Folksonomy: social classification

Last week I asked the AIfIA members' list what they thought about the social classification happening at Furl, Flickr and Del.icio.us. In each of these systems people classify their pictures/bookmarks/web pages with tags (e.g. wedding), and then the most popular tags float to the top (e.g. Flickr's tags or Del.icio.us on the right).

Thomas Vander Wal, in his reply, coined a great name for these informal social categories: a folksonomy.

I think folksonomies can work well for certain kinds of information because they offer a small reward for using one of the popular categories (such as your photo appearing on a popular page). People who enjoy the social aspects of the system will gravitate to popular categories while still having the freedom to keep their own lists of tags.

On the other hand, I can see a few reasons why a folksonomy would be less than ideal in a lot of cases:

  • None of the current implementations have synonym control (e.g. "selfportrait" and "me" are distinct Flickr tags, as are "mac" and "macintosh" on Del.icio.us).
  • Also, there's a certain lack of precision involved in using simple one-word tags--like which Lance are we talking about? (Though this is great for discovery, e.g. hot or Edmonton)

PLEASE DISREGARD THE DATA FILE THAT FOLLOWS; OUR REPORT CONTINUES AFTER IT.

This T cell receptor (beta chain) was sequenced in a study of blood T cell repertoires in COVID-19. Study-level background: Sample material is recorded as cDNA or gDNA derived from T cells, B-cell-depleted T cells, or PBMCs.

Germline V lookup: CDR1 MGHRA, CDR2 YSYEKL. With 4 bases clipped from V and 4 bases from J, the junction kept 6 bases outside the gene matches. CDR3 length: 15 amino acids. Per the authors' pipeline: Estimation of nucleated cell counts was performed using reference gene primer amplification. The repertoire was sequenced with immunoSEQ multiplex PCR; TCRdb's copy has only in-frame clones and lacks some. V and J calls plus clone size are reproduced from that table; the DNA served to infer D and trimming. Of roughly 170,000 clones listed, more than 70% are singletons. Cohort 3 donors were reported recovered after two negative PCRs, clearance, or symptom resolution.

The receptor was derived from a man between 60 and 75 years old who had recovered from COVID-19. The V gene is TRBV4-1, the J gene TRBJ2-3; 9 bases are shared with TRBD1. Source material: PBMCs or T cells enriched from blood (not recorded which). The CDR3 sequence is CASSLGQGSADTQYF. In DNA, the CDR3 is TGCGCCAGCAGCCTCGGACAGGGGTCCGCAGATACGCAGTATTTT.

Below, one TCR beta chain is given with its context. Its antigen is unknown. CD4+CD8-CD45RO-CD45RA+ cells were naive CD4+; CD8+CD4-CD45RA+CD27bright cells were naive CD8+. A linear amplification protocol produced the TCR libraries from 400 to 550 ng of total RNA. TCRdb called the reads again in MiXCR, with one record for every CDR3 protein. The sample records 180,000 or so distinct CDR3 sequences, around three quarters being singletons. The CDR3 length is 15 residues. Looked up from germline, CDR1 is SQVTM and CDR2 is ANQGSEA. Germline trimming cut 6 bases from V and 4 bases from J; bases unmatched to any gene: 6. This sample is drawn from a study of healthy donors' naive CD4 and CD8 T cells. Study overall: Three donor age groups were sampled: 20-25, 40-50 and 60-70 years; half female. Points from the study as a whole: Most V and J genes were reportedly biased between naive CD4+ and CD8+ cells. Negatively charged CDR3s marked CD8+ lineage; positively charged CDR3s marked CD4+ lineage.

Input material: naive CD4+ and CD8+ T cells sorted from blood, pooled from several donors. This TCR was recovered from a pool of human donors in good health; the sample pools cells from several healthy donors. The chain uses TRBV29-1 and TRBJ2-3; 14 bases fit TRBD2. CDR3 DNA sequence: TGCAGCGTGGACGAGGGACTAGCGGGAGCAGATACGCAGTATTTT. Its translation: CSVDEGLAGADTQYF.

• And, of course, there's no heirarchy and the content types (bookmarks, photos) are fairly simple.

Still, the idea of socially constructed classification schemes (with no input from an information architect) is interesting. Maybe one of these services will manage to build a social thesaurus.

Posted by: Gene Smith

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alex wright
Pinged on Aug 23, 2004
Just when I was starting to worry that there were no new ideas left in the IA world, a great new meme has cropped up in the IA blogspace: social classification, or what Thomas Vander Wal has christened "folksonomies." A...
Read more in Folksonomies »
intruder's register
Pinged on Aug 24, 2004
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Many-to-Many
Pinged on Aug 25, 2004
Folksonomy, a new term for socially created, typically flat name-spaces of the del.icio.us ilk, coined by Thomas Vander Wal. In commentary on Atomiq, Gene Smith, who generally likes the idea, lists some disadvantages of folksonomies: On the other hand,...
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